In the quest to meet U.S. Environmental Protection Agency (EPA) regulations and greenhouse gas mandates, diesel engine manufacturers have been presented with a challege: Reduce engine emissions, not engine performance.
That’s not always been easy, but Mario Sanchez-Lara, Cummins’ director of on-highway marketing communications, says technology has made it possible.
“The technology that is available to us now,” he says, “that helps us to deal with particulate matter and NOx, has really provided more degrees of freedom to achieve efficiency without sacrificing performance.”
Cummins this week announced the EPA has certified its line of on-highway diesel and natural gas engines for meeting both the current EPA regulations and the second step in greenhouse gas (GHG) and fuel-efficiency standards which take effect in January 2017.
Sanchez-Lara points out that the EPA’s increased regulations have led Cummins’ engineers to develop engines that not only have improved emissions, but are also more fuel-efficient.
Fuel efficiency is improved across the commercial vehicle engine lineup from 5.0 liters to 15 liters.
Following the Volkswagen diesel debacle, in which the German automaker was caught using defeating techniques producing higher emissions in real world use, a higher level of scrutiny is expected as emissions mandates continue to tighten.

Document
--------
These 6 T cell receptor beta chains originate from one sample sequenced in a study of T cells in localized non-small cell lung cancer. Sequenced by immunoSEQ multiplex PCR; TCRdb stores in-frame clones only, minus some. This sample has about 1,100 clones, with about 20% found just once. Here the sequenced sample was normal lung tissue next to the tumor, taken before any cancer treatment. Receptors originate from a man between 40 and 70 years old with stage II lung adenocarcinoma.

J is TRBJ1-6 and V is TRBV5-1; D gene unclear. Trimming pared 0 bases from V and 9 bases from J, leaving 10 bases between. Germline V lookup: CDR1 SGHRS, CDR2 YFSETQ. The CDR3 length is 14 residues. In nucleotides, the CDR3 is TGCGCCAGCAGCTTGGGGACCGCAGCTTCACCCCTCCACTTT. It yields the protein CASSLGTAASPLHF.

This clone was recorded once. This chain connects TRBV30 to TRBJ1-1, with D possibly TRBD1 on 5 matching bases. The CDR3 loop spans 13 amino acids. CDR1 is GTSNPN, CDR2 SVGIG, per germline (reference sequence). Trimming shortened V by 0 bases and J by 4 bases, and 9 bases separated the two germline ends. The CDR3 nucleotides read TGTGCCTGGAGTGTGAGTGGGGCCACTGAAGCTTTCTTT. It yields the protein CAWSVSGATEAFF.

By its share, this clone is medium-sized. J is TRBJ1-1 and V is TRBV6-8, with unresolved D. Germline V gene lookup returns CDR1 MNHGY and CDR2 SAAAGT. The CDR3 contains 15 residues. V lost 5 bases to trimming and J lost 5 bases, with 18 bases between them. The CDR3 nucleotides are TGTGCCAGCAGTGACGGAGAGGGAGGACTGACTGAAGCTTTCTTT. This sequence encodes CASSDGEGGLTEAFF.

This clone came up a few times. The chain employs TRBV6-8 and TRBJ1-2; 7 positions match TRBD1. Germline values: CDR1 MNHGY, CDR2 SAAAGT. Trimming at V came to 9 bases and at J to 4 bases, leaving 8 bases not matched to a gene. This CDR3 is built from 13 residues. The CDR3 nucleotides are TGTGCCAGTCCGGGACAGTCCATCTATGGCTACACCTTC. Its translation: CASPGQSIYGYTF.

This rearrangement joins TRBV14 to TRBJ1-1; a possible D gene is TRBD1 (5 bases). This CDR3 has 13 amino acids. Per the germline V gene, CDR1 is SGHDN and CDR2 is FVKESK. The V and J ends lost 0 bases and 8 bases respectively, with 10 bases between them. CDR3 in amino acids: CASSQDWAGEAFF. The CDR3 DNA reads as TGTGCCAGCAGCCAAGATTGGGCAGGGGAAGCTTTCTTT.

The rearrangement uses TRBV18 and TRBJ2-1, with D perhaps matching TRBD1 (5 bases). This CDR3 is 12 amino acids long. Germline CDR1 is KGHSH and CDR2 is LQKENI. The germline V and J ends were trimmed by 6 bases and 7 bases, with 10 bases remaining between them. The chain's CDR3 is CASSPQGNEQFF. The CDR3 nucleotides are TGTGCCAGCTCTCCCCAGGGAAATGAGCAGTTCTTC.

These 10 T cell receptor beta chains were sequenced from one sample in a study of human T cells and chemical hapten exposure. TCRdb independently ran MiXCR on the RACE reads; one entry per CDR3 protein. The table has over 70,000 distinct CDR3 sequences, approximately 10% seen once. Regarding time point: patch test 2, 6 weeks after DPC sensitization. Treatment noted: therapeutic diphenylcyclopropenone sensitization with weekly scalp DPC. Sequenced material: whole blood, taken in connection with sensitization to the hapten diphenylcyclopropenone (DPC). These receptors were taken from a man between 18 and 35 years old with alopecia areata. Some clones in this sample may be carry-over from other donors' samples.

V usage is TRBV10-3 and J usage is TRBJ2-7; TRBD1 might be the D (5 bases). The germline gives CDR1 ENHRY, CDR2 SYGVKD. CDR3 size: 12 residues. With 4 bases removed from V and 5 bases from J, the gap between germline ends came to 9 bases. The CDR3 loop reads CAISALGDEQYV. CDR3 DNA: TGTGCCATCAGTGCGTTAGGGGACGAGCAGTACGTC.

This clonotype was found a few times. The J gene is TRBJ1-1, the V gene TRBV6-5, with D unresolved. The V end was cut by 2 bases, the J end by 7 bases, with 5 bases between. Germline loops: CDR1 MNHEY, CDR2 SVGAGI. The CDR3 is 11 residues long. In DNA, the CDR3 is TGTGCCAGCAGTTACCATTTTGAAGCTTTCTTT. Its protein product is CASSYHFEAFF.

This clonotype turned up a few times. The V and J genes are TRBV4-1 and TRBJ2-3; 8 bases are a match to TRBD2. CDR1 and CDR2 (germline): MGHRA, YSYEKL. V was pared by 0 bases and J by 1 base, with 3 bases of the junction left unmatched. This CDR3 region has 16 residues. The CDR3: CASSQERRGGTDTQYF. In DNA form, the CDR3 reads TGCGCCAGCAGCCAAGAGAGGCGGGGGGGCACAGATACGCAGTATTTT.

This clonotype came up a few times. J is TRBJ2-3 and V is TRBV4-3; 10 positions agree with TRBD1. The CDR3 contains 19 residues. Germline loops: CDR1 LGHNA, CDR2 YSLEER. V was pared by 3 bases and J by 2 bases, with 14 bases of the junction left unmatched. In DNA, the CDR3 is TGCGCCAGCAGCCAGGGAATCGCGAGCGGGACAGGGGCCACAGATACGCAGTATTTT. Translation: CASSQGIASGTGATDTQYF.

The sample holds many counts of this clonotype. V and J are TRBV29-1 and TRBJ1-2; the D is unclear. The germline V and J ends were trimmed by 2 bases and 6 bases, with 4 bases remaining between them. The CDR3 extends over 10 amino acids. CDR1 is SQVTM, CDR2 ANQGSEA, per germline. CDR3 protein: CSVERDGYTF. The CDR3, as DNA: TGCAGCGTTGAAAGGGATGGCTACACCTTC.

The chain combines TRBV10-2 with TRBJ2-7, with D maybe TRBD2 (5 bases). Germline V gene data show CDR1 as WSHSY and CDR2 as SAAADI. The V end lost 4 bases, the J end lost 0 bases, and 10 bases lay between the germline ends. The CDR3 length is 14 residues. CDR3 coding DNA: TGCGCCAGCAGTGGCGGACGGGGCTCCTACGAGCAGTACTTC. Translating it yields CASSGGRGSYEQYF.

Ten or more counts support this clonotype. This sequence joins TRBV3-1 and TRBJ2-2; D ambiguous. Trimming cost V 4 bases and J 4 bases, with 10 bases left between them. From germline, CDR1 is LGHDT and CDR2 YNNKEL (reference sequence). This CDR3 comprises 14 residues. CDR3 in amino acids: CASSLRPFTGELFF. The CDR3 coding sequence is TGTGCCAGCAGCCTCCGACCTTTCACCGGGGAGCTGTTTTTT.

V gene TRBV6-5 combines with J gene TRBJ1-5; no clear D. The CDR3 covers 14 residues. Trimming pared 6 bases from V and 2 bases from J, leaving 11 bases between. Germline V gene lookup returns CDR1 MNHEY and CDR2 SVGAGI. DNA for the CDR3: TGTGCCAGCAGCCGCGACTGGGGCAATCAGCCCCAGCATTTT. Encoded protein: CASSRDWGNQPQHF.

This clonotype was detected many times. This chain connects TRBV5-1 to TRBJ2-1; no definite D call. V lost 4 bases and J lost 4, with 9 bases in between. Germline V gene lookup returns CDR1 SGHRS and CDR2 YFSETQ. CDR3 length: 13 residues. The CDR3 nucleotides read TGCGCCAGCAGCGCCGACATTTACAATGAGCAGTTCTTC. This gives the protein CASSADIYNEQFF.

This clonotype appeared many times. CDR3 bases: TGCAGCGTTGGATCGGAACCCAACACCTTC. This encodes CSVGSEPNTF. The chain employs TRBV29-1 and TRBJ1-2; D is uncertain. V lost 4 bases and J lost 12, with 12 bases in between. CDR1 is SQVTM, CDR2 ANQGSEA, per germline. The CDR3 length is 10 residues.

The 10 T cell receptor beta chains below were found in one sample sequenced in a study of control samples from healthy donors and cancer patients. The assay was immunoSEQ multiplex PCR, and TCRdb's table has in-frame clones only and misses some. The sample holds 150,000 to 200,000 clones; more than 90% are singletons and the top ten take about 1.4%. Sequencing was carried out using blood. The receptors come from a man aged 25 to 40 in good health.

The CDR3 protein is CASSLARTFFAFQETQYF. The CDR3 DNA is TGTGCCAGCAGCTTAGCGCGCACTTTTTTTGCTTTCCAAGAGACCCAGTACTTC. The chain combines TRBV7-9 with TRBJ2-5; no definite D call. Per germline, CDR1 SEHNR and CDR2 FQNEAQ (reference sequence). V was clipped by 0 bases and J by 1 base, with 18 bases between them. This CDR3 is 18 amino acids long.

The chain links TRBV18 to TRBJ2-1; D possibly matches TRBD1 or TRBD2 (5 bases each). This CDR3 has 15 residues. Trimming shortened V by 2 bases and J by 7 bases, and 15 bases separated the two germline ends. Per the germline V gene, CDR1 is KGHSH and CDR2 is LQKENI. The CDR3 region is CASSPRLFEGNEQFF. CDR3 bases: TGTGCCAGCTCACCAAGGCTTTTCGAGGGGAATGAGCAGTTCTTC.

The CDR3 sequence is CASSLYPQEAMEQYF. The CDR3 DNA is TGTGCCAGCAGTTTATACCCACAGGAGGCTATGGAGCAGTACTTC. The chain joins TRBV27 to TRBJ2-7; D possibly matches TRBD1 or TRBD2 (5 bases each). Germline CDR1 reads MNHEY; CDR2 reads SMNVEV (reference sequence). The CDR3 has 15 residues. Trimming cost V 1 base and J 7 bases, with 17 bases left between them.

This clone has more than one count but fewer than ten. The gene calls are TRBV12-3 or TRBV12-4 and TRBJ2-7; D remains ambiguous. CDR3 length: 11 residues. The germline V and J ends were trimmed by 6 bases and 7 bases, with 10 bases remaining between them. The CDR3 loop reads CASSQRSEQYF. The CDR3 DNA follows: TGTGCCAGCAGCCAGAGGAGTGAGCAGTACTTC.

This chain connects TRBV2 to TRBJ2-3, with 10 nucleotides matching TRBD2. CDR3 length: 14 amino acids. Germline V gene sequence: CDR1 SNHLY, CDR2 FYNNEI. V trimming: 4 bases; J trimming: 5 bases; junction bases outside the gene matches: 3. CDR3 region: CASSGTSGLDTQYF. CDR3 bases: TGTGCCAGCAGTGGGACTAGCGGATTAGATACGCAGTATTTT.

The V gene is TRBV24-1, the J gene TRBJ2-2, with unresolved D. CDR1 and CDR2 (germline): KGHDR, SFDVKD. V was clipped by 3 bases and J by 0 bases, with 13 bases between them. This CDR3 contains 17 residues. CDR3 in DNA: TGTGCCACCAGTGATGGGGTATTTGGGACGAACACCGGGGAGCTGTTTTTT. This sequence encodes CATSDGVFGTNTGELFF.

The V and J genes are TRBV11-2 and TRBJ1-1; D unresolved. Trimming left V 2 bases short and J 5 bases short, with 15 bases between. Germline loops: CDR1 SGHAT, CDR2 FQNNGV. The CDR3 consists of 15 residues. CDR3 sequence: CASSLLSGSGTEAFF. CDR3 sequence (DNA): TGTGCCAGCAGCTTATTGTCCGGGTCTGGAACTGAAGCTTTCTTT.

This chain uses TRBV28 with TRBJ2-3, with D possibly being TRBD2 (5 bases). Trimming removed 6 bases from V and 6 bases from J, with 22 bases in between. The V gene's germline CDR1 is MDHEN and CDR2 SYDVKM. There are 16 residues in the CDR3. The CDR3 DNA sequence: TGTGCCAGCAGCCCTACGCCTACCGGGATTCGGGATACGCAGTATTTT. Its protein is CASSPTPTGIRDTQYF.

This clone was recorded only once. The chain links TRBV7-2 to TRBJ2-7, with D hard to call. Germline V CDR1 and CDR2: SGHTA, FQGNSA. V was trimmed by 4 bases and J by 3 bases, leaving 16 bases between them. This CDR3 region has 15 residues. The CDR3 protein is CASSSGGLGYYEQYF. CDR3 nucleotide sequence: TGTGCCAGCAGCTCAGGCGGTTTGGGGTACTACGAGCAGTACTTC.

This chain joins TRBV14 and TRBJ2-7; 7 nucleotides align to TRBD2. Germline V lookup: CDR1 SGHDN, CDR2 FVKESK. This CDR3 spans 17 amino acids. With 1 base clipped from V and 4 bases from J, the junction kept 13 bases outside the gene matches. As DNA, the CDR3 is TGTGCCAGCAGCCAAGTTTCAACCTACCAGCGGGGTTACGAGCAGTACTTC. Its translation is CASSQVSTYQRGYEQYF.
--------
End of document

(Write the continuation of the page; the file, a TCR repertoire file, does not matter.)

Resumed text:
“True,” Sanchez-Lara says, “and this drives increased pressure in assuring the effectiveness of engine controls and diagnostic monitors while yet preserving the leading efficiency of diesel engines. The granted certification is testimony of the Cummins commitment to cleaner environment and higher efficiency.”
Throughout 2014 and 2015, Cummins implemented efficiency enhancements that enable its engines to meet EPA 2016 and GHG 2017 requirements. On-board diagnostics requirements are met with enhanced monitors, ensuring that exhaust tailpipe emissions stay within the EPA limits.
A particulate matter (PM) sensor has been implemented, and electronic controls have been enhanced to interact with the diesel exhaust fluid (DEF) quality sensor implemented by original equipment manufacturers (OEMs) on DEF tanks. With a focus on continuous improvement, Cummins plans to incorporate further product enhancements to improve performance, reliability and efficiency throughout 2016.